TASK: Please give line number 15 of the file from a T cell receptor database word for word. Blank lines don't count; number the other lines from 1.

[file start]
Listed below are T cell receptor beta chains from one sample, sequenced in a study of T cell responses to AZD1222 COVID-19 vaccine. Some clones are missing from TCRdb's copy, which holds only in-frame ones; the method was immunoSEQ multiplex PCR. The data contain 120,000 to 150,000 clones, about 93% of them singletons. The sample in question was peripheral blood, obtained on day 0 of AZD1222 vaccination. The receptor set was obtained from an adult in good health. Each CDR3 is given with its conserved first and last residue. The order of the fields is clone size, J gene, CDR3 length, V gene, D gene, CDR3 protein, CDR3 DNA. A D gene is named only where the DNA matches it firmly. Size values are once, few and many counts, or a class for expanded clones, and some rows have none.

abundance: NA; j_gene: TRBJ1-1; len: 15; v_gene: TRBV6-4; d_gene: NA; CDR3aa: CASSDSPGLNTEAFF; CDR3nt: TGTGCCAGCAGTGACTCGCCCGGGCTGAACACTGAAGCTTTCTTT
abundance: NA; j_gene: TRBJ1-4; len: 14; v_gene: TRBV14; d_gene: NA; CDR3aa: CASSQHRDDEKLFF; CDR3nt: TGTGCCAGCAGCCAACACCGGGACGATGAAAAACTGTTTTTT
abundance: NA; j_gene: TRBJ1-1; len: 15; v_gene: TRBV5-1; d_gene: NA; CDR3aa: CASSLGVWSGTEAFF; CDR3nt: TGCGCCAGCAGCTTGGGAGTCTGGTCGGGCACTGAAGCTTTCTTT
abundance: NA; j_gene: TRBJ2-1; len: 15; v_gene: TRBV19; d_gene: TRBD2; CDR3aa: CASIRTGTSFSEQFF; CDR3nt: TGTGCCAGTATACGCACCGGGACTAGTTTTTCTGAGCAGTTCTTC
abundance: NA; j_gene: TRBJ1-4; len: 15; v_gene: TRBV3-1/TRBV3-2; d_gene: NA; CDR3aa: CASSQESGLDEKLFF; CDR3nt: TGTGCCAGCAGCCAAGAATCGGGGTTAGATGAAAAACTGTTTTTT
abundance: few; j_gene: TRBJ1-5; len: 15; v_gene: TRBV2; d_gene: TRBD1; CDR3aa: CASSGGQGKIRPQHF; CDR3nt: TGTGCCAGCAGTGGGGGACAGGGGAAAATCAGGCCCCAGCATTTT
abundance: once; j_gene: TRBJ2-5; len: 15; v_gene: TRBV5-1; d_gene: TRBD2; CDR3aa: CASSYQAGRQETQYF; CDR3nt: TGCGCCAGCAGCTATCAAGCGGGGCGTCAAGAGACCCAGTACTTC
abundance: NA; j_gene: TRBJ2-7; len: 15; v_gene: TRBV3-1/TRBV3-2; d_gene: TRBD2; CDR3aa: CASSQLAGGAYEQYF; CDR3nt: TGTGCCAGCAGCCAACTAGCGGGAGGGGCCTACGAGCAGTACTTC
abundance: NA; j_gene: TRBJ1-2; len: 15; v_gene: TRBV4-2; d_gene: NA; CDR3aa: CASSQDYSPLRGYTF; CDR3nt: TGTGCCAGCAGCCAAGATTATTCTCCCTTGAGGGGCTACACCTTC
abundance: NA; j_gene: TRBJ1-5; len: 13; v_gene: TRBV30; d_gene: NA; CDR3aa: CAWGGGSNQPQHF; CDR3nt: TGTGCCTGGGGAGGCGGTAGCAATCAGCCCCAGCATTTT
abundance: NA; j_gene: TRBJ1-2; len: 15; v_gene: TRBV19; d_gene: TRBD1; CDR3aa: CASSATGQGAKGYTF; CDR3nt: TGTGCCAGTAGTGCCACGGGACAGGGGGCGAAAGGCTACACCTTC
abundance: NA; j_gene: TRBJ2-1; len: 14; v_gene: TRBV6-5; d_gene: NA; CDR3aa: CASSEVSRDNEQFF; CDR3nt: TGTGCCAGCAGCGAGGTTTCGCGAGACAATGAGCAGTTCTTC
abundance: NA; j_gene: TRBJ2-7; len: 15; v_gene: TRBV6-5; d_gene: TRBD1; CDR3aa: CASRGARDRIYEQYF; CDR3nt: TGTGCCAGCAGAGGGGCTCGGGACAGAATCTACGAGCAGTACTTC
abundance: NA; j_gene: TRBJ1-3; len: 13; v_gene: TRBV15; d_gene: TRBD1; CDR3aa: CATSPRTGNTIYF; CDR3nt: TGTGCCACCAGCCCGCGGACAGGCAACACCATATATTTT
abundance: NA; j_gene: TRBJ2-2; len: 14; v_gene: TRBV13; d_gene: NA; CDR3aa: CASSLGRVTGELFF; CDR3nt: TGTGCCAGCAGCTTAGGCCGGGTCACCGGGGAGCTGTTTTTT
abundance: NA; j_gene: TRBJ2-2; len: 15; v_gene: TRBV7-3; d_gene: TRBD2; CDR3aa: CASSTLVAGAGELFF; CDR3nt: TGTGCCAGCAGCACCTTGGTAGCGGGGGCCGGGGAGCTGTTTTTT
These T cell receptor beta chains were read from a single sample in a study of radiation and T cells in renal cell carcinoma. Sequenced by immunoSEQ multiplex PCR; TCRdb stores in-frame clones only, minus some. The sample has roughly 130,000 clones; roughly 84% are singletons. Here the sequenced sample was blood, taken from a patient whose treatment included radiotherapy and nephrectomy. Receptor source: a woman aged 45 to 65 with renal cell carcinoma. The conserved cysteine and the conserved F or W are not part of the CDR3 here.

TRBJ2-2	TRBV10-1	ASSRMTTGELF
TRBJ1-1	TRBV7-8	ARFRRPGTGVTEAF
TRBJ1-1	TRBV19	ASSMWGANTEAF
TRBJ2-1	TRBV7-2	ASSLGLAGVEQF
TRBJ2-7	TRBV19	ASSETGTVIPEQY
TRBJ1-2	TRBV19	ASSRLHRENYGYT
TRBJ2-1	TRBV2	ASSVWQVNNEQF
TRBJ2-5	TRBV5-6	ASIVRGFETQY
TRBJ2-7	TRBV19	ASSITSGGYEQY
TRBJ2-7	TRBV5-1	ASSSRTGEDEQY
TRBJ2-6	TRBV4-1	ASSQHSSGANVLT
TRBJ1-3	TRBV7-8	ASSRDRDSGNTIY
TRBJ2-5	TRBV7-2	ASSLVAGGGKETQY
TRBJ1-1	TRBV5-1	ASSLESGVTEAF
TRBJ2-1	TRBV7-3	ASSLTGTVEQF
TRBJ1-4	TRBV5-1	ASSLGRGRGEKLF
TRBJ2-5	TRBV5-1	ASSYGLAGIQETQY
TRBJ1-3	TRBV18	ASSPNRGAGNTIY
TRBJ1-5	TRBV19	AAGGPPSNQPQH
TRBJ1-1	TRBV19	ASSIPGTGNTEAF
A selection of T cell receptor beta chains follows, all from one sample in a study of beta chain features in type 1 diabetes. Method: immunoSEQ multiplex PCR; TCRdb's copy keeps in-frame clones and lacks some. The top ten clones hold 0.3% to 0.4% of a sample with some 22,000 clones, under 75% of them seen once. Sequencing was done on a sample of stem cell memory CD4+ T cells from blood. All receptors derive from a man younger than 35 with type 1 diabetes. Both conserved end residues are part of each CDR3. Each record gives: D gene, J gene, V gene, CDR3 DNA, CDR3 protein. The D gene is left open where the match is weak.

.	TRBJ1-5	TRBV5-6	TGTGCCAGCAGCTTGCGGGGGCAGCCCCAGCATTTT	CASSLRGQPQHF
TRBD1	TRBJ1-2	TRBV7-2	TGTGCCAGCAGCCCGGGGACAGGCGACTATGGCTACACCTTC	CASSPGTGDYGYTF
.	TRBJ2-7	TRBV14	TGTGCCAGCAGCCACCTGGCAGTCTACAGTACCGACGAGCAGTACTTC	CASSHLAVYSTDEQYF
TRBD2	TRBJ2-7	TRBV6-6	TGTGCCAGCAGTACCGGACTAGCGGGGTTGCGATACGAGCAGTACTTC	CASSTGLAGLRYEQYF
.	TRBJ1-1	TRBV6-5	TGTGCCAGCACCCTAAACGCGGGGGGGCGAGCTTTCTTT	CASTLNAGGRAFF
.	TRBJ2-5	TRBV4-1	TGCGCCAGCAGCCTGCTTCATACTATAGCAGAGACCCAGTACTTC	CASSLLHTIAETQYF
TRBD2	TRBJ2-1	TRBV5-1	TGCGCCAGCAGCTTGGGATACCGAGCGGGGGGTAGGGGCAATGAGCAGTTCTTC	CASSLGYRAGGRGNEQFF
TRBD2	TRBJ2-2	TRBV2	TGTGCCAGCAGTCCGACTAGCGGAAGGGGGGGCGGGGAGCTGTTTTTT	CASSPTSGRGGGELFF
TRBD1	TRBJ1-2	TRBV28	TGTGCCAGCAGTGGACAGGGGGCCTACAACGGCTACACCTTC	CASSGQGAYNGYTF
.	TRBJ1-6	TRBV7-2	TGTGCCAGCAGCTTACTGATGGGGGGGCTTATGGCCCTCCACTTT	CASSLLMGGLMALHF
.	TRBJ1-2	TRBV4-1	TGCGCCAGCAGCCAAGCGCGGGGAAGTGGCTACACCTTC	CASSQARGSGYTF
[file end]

abundance: NA; j_gene: TRBJ1-3; len: 13; v_gene: TRBV15; d_gene: TRBD1; CDR3aa: CATSPRTGNTIYF; CDR3nt: TGTGCCACCAGCCCGCGGACAGGCAACACCATATATTTT